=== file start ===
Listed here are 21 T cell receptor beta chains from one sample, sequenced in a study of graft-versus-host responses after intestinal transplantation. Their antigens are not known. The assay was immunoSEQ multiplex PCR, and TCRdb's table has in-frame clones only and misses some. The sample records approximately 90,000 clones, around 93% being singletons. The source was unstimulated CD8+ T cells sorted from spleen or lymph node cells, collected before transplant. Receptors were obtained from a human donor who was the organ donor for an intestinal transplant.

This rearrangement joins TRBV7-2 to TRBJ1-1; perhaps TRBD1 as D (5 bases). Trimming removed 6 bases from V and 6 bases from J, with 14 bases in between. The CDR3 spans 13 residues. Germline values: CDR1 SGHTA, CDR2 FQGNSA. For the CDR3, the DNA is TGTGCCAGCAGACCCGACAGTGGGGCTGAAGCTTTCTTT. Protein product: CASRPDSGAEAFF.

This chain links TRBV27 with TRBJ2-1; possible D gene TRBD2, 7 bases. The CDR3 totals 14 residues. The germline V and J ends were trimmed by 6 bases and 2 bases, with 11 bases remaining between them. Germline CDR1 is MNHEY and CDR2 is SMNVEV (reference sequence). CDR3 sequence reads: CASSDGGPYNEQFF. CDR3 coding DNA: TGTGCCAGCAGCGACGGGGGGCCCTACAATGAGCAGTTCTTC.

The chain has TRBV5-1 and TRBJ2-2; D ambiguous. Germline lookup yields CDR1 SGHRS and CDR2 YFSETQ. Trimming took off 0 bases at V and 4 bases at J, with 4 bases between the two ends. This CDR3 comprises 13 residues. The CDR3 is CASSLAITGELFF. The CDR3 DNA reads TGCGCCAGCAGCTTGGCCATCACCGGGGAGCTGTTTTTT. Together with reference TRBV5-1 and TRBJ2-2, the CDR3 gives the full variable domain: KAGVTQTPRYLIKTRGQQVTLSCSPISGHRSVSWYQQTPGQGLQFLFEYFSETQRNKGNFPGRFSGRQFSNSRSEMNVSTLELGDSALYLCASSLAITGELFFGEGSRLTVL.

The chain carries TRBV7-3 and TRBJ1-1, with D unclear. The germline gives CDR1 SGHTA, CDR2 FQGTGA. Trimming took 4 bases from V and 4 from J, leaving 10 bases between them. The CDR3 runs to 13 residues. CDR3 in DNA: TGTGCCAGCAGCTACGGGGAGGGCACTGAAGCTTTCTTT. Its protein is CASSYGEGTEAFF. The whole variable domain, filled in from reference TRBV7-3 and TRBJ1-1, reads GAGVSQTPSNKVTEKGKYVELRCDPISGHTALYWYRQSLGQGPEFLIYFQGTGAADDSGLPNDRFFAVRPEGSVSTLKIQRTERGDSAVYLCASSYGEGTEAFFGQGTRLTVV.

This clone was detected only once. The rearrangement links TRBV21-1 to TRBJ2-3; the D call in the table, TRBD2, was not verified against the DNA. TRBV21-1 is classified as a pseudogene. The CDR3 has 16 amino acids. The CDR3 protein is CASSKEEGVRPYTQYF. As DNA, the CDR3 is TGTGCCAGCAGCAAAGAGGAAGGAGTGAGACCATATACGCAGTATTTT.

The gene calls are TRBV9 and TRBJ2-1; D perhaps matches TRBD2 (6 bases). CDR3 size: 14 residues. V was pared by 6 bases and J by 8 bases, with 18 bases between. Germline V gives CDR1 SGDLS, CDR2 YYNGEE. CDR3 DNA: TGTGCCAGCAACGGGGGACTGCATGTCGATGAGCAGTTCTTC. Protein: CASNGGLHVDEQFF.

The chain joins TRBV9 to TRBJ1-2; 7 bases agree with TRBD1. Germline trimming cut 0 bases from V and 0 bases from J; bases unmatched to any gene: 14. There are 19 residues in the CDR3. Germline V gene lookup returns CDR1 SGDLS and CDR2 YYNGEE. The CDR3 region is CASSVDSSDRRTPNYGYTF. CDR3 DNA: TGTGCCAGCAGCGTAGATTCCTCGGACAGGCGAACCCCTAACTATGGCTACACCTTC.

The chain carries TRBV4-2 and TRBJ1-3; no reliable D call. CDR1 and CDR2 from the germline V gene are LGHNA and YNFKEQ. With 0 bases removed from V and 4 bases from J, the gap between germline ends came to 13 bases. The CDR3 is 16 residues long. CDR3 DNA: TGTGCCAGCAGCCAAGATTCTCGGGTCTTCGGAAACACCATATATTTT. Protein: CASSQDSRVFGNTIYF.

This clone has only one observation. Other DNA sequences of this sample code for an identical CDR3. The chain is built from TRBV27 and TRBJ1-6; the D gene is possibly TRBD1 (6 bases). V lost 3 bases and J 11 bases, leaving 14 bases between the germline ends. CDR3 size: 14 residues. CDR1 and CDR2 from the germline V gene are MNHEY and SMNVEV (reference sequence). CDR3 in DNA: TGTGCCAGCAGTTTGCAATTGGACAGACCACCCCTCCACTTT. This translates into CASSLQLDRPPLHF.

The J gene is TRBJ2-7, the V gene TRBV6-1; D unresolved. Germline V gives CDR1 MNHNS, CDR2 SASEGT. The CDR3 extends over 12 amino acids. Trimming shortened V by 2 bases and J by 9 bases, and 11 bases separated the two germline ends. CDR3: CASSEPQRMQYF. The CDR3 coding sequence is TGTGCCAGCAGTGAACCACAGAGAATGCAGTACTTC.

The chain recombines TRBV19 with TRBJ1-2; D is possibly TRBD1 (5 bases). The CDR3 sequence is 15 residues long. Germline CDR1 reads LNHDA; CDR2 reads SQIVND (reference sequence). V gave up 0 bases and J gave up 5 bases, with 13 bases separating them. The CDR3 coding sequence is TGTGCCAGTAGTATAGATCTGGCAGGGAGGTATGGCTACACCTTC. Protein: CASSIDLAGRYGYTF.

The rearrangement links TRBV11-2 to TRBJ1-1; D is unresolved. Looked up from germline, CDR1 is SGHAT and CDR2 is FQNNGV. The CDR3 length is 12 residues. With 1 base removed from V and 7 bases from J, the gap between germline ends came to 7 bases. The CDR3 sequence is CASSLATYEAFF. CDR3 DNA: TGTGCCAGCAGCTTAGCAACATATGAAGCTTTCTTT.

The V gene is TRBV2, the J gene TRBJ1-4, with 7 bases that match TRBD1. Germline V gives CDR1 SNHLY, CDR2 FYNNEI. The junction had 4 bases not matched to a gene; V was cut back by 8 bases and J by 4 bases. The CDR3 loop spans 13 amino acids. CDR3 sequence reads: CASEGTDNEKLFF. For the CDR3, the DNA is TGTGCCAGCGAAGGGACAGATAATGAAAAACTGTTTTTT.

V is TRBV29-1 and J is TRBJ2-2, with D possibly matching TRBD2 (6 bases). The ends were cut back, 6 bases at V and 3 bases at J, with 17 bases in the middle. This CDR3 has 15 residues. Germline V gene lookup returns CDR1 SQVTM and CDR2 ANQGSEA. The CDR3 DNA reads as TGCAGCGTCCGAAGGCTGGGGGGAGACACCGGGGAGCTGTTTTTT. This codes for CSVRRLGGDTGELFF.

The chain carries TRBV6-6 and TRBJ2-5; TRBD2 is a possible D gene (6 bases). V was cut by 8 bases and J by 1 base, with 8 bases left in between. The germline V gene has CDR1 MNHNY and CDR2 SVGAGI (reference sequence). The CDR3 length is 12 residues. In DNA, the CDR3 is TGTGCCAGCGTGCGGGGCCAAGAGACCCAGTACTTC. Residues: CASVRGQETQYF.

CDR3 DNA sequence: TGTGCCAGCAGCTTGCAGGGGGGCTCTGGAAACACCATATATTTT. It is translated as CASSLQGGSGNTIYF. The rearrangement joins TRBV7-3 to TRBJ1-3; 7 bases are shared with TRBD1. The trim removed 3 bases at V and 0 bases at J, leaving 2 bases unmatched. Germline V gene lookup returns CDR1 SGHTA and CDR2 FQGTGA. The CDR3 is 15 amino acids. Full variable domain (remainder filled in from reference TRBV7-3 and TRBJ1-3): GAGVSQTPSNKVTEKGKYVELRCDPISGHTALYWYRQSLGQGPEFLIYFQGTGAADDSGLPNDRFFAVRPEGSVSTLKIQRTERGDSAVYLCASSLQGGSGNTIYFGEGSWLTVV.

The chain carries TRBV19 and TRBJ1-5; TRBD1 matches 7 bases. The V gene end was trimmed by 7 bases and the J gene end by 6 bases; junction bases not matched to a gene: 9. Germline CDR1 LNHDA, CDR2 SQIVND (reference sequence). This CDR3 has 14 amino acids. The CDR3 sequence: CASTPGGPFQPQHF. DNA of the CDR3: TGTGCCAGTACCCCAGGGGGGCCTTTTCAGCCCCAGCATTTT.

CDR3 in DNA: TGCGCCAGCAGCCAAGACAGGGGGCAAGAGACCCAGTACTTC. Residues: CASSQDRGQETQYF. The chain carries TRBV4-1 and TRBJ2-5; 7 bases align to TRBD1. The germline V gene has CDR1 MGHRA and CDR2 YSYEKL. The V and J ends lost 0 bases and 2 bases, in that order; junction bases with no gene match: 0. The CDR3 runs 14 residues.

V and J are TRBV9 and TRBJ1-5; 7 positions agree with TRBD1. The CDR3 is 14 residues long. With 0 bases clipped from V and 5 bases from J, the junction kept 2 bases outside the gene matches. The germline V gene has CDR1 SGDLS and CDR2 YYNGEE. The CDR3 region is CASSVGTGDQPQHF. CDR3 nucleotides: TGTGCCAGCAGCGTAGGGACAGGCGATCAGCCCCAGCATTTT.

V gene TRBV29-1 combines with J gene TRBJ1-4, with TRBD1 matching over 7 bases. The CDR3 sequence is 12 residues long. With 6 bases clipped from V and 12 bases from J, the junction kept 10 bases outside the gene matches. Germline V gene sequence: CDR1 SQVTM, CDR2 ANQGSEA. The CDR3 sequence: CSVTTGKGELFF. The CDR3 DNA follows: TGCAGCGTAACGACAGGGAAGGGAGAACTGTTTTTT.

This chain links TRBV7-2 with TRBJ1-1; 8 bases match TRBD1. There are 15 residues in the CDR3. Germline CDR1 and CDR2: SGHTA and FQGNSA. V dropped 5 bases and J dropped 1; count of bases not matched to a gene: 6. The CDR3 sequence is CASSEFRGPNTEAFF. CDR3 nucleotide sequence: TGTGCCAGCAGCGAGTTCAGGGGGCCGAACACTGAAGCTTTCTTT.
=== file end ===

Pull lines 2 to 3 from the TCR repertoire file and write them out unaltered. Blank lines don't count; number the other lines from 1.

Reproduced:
This rearrangement joins TRBV7-2 to TRBJ1-1; perhaps TRBD1 as D (5 bases). Trimming removed 6 bases from V and 6 bases from J, with 14 bases in between. The CDR3 spans 13 residues. Germline values: CDR1 SGHTA, CDR2 FQGNSA. For the CDR3, the DNA is TGTGCCAGCAGACCCGACAGTGGGGCTGAAGCTTTCTTT. Protein product: CASRPDSGAEAFF.

This chain links TRBV27 with TRBJ2-1; possible D gene TRBD2, 7 bases. The CDR3 totals 14 residues. The germline V and J ends were trimmed by 6 bases and 2 bases, with 11 bases remaining between them. Germline CDR1 is MNHEY and CDR2 is SMNVEV (reference sequence). CDR3 sequence reads: CASSDGGPYNEQFF. CDR3 coding DNA: TGTGCCAGCAGCGACGGGGGGCCCTACAATGAGCAGTTCTTC.